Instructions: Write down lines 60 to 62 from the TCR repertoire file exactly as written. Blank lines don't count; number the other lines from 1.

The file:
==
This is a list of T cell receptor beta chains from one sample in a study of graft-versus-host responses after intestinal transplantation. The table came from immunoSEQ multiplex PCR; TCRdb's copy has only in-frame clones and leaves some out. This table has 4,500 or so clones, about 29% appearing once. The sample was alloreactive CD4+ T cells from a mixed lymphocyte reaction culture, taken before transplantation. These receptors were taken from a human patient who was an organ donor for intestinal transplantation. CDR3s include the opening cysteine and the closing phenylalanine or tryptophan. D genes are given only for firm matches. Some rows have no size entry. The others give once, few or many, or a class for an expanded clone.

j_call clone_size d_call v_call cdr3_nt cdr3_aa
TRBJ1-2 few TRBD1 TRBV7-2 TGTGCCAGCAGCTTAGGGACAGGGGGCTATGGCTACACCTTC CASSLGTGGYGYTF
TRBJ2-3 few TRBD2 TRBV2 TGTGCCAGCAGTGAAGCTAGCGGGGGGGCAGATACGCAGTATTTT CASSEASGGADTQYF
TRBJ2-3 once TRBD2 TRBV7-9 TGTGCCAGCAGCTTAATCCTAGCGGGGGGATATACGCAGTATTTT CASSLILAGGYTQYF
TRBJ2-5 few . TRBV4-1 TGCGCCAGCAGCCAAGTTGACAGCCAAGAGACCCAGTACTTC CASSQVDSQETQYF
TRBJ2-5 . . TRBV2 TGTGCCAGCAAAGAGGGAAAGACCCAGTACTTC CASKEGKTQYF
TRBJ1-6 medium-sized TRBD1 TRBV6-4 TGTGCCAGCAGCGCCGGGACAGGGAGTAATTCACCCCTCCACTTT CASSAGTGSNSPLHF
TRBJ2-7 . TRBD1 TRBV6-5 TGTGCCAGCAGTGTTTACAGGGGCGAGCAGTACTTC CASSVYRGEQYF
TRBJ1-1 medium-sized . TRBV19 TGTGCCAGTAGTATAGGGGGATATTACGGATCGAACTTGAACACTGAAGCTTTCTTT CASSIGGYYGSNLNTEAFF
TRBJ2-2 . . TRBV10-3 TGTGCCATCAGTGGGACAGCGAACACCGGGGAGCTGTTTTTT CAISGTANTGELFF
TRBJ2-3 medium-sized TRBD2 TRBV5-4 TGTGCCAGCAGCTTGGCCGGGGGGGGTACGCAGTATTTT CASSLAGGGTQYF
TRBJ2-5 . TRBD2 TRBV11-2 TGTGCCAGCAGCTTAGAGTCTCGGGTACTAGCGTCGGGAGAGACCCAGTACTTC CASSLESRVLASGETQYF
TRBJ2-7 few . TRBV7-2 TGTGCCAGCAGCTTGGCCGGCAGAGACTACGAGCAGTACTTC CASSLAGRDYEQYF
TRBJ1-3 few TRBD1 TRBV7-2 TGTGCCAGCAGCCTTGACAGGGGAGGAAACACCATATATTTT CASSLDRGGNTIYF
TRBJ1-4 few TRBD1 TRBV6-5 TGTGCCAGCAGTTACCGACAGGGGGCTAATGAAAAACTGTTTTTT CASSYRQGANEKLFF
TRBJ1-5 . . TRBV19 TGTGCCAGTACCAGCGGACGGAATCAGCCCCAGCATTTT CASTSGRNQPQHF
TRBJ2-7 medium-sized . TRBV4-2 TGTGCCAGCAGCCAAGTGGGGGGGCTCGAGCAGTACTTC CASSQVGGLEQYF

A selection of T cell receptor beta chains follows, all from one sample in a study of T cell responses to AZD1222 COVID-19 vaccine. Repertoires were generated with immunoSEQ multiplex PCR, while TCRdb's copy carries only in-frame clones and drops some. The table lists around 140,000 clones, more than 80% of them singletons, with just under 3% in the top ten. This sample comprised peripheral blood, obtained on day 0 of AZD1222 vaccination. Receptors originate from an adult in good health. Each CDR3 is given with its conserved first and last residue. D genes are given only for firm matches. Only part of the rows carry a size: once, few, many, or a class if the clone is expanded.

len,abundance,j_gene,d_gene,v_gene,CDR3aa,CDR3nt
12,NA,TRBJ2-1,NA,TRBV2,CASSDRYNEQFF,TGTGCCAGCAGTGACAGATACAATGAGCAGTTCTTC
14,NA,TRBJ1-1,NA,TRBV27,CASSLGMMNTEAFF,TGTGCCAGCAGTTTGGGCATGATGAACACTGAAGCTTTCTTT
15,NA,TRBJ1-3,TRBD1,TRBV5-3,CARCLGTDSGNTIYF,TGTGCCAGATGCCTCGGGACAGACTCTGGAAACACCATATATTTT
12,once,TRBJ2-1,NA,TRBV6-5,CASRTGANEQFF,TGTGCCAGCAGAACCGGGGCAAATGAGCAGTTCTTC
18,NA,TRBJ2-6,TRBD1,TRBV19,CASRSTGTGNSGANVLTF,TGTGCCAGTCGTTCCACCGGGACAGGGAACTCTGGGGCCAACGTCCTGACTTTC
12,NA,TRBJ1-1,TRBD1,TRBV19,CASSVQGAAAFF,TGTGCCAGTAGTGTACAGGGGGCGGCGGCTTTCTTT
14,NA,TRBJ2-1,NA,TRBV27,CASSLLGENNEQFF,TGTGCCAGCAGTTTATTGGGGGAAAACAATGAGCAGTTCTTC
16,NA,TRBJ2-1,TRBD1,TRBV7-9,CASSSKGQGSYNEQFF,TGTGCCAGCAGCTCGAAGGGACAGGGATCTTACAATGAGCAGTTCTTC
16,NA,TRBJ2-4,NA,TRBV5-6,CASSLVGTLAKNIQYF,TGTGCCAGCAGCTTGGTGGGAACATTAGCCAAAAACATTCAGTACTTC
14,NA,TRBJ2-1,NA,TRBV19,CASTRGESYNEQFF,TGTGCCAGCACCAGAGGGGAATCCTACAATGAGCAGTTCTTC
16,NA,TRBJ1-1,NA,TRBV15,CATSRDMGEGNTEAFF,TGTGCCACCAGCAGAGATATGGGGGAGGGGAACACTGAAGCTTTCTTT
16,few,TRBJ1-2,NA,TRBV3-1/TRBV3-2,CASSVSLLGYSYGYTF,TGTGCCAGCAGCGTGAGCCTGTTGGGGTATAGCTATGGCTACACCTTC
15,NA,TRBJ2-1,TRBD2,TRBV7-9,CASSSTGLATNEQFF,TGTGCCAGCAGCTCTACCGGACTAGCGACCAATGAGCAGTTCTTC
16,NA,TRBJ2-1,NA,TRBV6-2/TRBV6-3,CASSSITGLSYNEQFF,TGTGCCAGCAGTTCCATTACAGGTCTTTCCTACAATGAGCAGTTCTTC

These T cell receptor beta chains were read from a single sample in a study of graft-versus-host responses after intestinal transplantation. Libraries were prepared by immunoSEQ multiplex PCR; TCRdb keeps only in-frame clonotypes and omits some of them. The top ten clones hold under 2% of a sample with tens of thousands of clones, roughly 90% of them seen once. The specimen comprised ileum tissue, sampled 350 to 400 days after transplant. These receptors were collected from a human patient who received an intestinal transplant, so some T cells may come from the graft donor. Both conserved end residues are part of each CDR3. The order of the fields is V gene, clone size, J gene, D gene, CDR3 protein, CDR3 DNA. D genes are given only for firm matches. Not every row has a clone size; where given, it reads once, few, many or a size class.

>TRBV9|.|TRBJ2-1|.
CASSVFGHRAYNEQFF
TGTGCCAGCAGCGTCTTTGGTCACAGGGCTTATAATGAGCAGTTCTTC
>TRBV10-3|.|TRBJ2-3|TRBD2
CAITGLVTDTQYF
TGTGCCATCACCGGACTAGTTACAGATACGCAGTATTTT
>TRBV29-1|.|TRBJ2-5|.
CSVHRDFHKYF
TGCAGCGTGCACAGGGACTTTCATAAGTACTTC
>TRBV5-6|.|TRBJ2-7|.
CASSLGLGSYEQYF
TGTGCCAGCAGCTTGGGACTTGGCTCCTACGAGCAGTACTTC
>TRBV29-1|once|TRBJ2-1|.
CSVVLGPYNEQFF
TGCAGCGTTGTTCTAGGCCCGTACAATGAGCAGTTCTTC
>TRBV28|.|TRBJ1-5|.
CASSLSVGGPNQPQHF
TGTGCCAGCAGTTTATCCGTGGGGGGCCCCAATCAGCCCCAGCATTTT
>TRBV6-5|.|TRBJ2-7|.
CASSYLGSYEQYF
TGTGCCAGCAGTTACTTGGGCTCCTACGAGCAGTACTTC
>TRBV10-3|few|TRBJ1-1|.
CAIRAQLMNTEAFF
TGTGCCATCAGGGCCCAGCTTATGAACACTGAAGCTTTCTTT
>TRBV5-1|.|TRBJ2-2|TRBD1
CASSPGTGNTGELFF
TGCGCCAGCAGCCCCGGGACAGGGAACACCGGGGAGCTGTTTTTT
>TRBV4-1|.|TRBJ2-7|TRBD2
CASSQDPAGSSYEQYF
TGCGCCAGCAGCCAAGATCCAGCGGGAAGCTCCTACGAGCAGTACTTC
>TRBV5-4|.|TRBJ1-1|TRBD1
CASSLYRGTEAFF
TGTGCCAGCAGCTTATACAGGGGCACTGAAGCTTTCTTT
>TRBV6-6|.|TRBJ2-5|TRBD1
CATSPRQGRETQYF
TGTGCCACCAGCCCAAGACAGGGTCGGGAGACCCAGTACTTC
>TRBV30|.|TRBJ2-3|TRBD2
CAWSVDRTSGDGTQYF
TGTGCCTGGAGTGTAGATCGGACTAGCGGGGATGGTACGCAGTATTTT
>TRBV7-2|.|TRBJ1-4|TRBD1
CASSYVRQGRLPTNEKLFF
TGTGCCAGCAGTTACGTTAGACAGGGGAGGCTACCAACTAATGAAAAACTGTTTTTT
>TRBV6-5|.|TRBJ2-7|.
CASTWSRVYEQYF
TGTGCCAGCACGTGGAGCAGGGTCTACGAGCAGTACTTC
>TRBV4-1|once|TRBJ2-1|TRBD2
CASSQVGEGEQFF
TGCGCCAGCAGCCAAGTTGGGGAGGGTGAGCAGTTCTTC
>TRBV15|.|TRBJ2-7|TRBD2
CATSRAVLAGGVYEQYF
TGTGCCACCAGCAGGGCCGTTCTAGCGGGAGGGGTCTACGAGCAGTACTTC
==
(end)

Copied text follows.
>TRBV5-1|.|TRBJ2-2|TRBD1
CASSPGTGNTGELFF
TGCGCCAGCAGCCCCGGGACAGGGAACACCGGGGAGCTGTTTTTT